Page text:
Well let me ask you a little bit about that, Jeff. I would imagine that typical sellers must decide whether to show their home vacant or furnished. Is that something you’ve experienced and what usually happens?


Usually for an Estate sale, the Executor or Administrator has emptied the home and I show the property vacant. While there are advantages to showing a staged property, the condition in which the Decedent kept the property might not be conducive to that. Most buyers of Estate sales anticipate a gut renovation, so a vacant apartment is not an issue.

For buyers who want something more turnkey, it’s very important for the buyers to visualize what living in a place would be like:

– Will the dining room accommodate a certain size dining room set?

– How would their living room furniture fit?

– Where would the entertainment center go?

– Can the bedrooms fit king or a queen sized beds?

Buyers who anticipate doing a gut renovation generally can see these things without having to have a property staged.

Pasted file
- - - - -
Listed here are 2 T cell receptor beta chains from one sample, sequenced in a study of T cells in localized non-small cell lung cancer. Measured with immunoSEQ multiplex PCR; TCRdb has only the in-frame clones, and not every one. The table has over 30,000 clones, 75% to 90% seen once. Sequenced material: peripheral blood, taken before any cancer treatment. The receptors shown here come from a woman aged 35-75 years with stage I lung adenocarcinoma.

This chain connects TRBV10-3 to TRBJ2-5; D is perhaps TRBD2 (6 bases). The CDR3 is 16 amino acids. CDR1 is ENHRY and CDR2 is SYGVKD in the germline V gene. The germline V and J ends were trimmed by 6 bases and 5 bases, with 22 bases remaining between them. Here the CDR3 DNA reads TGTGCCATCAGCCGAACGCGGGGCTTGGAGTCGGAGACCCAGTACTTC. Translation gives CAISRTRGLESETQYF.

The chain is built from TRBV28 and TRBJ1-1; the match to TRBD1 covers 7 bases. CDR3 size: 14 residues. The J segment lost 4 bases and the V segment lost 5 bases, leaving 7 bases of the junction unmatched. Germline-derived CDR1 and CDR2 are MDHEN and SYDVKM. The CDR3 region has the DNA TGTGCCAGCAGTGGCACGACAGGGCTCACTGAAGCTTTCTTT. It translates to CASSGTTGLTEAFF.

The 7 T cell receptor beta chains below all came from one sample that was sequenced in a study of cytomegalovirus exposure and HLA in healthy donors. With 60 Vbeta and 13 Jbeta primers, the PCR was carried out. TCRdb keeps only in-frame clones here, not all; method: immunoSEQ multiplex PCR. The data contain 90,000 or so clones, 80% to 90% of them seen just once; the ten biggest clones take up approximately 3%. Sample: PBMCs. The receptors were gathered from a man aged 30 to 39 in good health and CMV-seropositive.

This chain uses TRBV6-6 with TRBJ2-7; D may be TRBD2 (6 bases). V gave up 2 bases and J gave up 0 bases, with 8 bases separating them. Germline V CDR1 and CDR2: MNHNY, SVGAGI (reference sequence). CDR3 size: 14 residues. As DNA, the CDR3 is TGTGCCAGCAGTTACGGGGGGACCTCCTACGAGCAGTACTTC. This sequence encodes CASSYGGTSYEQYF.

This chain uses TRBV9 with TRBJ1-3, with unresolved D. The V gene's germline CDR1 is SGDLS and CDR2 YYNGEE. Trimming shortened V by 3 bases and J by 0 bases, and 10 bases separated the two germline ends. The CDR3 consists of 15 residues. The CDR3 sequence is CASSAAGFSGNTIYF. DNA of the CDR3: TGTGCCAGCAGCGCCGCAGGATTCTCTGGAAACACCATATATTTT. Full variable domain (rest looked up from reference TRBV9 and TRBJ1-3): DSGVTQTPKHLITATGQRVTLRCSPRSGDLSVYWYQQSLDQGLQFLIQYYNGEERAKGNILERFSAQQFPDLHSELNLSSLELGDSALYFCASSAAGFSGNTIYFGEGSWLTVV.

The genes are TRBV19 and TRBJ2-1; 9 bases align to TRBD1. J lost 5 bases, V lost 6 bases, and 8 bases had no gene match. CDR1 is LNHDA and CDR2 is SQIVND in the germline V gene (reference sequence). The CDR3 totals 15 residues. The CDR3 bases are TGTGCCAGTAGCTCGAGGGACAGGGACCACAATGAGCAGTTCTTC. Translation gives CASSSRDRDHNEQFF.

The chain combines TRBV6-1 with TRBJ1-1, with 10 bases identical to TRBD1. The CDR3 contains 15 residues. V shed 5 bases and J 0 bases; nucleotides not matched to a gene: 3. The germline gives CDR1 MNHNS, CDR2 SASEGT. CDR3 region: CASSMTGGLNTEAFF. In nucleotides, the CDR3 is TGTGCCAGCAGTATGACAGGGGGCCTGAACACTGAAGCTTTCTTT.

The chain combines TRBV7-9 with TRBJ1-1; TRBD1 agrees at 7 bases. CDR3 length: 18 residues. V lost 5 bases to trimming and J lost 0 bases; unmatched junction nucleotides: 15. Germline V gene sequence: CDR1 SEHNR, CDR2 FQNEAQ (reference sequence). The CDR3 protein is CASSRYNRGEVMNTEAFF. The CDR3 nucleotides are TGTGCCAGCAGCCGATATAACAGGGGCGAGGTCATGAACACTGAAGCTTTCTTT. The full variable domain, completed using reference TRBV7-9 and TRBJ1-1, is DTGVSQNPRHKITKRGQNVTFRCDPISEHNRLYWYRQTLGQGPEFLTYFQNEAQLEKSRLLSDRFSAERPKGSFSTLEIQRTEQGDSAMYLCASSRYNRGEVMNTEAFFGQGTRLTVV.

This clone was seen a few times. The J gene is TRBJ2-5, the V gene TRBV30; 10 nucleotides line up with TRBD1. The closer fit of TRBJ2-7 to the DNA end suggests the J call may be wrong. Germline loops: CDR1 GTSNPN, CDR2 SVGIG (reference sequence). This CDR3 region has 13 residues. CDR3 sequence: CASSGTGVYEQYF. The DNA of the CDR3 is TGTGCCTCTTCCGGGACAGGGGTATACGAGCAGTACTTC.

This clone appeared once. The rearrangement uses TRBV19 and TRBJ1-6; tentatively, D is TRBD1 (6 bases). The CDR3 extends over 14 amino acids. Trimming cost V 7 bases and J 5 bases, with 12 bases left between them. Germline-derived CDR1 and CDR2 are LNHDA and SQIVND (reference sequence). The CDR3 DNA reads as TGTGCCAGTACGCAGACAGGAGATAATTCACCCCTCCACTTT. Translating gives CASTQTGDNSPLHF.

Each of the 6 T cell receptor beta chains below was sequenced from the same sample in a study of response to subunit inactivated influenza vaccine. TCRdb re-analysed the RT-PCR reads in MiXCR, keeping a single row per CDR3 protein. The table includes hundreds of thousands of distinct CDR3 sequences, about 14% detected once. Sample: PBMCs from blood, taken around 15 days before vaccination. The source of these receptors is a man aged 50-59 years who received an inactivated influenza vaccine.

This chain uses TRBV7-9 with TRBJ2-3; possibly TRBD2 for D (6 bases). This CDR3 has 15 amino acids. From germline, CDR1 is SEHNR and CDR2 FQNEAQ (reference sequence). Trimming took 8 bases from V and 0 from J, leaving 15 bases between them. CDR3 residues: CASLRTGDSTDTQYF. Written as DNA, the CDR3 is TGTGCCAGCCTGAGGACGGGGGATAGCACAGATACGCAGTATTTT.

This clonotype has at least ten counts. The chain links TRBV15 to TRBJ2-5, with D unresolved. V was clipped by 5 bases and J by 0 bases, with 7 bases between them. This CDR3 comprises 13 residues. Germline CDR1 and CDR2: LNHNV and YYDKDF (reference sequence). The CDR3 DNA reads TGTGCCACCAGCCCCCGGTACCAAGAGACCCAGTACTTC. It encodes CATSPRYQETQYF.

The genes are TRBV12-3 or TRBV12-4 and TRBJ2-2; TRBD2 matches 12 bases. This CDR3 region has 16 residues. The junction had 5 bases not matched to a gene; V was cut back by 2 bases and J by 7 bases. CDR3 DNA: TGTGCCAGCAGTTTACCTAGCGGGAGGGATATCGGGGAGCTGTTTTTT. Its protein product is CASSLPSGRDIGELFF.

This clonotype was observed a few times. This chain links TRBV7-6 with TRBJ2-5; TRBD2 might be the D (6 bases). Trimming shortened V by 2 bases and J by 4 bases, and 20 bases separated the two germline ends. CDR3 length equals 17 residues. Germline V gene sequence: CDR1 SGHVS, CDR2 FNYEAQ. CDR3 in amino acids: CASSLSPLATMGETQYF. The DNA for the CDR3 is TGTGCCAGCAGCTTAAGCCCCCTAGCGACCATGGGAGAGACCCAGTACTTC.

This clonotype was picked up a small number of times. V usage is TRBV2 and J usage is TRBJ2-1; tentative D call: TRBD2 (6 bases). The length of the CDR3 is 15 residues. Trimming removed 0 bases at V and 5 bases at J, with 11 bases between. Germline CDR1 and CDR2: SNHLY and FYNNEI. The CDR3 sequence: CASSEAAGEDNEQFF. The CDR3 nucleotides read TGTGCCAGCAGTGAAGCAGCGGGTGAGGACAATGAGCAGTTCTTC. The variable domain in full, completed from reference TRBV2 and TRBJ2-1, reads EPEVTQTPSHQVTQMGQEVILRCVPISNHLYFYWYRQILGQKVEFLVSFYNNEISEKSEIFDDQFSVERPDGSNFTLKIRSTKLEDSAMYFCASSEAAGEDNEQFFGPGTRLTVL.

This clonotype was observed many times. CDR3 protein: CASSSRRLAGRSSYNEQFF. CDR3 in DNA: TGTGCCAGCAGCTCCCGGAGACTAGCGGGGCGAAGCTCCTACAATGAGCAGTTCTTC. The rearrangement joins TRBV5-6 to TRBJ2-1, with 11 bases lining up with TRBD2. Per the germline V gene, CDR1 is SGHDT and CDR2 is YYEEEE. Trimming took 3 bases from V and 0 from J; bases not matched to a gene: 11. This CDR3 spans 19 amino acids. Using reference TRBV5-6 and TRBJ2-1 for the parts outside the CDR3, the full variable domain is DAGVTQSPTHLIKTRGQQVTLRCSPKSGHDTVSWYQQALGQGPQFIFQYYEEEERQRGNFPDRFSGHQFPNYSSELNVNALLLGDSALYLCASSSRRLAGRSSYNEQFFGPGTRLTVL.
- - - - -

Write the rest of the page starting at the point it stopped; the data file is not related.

Estate sale buyers often anticipate a substantial renovation, and for these buyers it’s better to have an empty, clean space. We also advertise that it’s an Estate sale so the potential buyers who view the property already know that there’s a substantial renovation job that will likely have to be done.

The simplest and cheapest improvement for an Estate sale is to put a fresh coat of paint on the walls because it makes the home brighter. When buyers come into a home they are impacted by the brightness. Having a fresh coat of off-white paint, even if an apartment is vacant, can make a big difference.


Let me ask one final question. What makes Estate sale shoppers tick? Are they looking for a steal? Are they worried that the property might be haunted?


Generally not a steal, but buyers recognize that if a home is an Estate sale there’s value in it, and perhaps a bargain to be had. The segment of the buyer’s market that’s willing to undertake substantial renovations is a smaller universe of people than those who just want something that’s pretty much turnkey.

There is a segment of the market which wants to create their dream home, and have the money to do it. One of the things that an Estate sale affords those people is that they’re not buying somebody else’s renovations. They’re not buying a certain color backsplash that they would have done differently. They’re not buying a certain kind of tile in the bathroom.